Here’s the abstract of the article:
A surge of empirical research demonstrating flexible cognition in animals and young infants has raised interest in the possibility of rational decision‐making in the absence of language. A venerable position, which I here call “Classical Inferentialism”, holds that nonlinguistic agents are incapable of rational inferences. Against this position, I defend a model of nonlinguistic inferences that shows how they could be practically rational. This model vindicates the Lockean idea that we can intuitively grasp rational connections between thoughts by developing the Davidsonian idea that practical inferences are at bottom categorization judgments. From this perspective, we can see how similarity‐based categorization processes widely studied in human and animal psychology might count as practically rational. The solution involves a novel hybrid of internalism and externalism: intuitive inferences are psychologically rational (in the explanatory sense) given the intensional sensitivity of the similarity assessment to the internal structure of the agent’s reasons for acting, but epistemically rational (in the justificatory sense) given an ecological fit between the features matched by that assessment and the structure of the agent’s environment. The essay concludes by exploring empirical results that show how nonlinguistic agents can be sensitive to these similarity assessments in a way that grants them control over their opaque judgments.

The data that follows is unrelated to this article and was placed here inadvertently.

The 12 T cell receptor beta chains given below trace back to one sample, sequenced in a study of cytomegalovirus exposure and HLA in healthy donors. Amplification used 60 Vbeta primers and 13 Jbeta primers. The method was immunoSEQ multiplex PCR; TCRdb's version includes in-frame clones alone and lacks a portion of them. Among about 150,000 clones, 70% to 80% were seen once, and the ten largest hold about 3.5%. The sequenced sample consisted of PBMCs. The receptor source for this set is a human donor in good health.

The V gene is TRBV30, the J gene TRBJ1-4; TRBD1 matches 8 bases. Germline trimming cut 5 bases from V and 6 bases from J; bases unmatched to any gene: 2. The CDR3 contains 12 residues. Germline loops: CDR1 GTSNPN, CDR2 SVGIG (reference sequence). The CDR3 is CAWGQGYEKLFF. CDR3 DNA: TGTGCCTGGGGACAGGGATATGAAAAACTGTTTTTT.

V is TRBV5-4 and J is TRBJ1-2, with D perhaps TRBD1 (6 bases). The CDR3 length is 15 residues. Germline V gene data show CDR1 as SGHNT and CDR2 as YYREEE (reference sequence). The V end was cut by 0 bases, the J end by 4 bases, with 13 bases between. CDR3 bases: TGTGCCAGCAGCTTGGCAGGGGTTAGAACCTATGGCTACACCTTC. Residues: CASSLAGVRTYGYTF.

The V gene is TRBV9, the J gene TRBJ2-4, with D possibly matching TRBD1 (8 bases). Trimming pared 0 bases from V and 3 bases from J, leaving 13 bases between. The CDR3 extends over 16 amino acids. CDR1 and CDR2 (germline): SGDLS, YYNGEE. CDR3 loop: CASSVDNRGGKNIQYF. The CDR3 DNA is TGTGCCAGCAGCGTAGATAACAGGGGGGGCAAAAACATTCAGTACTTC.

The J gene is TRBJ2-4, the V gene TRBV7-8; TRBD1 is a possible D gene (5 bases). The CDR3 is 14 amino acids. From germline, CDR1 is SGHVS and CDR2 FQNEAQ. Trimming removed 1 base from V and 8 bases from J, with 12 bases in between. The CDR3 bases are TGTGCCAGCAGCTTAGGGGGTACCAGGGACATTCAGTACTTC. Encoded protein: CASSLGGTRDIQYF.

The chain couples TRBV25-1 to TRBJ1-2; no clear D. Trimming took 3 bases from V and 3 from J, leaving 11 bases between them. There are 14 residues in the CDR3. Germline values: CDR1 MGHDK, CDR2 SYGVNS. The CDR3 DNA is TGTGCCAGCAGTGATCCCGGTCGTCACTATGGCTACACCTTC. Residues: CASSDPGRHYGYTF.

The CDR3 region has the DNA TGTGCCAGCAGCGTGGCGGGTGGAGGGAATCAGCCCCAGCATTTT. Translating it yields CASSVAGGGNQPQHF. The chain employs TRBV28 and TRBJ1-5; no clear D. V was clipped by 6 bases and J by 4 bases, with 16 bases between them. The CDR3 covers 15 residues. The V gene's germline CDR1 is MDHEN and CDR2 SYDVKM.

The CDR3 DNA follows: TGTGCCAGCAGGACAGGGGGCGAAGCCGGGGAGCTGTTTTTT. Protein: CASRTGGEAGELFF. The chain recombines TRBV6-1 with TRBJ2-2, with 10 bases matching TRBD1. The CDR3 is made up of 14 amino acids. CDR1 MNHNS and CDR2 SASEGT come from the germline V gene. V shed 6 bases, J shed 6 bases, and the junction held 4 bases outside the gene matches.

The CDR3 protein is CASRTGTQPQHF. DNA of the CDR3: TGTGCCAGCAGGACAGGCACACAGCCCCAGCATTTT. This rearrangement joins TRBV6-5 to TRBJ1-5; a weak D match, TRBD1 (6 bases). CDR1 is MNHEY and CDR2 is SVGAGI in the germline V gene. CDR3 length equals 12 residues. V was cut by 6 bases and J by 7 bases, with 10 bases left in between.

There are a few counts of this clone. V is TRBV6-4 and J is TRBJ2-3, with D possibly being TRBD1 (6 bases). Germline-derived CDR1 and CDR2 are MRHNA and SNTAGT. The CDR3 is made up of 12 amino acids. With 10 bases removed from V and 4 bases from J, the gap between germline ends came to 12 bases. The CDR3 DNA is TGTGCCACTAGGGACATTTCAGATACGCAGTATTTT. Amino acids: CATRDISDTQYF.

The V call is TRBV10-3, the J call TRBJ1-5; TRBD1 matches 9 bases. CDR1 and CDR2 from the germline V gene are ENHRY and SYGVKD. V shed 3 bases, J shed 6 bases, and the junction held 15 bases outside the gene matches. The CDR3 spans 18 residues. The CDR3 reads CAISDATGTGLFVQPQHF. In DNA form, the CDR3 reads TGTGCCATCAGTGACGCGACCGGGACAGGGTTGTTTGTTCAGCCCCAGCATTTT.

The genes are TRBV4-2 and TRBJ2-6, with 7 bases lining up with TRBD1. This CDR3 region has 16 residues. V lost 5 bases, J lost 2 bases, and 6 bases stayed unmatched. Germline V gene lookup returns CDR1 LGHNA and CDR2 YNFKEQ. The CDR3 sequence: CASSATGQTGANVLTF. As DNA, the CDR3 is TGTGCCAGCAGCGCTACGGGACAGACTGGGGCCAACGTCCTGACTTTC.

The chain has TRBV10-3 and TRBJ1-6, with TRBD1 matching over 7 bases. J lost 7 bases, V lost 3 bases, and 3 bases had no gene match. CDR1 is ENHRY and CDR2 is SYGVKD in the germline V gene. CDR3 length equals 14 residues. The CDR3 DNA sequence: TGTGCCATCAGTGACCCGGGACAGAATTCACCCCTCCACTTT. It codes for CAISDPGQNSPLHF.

The Article Prize is awarded to a member of the APA who is a “younger scholar,” understood as someone who “(a) was 40 years of age or younger in the year of the volume in which the article appears, or (b) received his or her Ph.D. 10 or fewer years before the year in which the article was published.” It is awarded every other year, in even years, alternating with the APA’s Book Prize. The Article Prize is $2,000, and will be officially awarded at the 2019 Eastern Division Meeting of the APA in New York.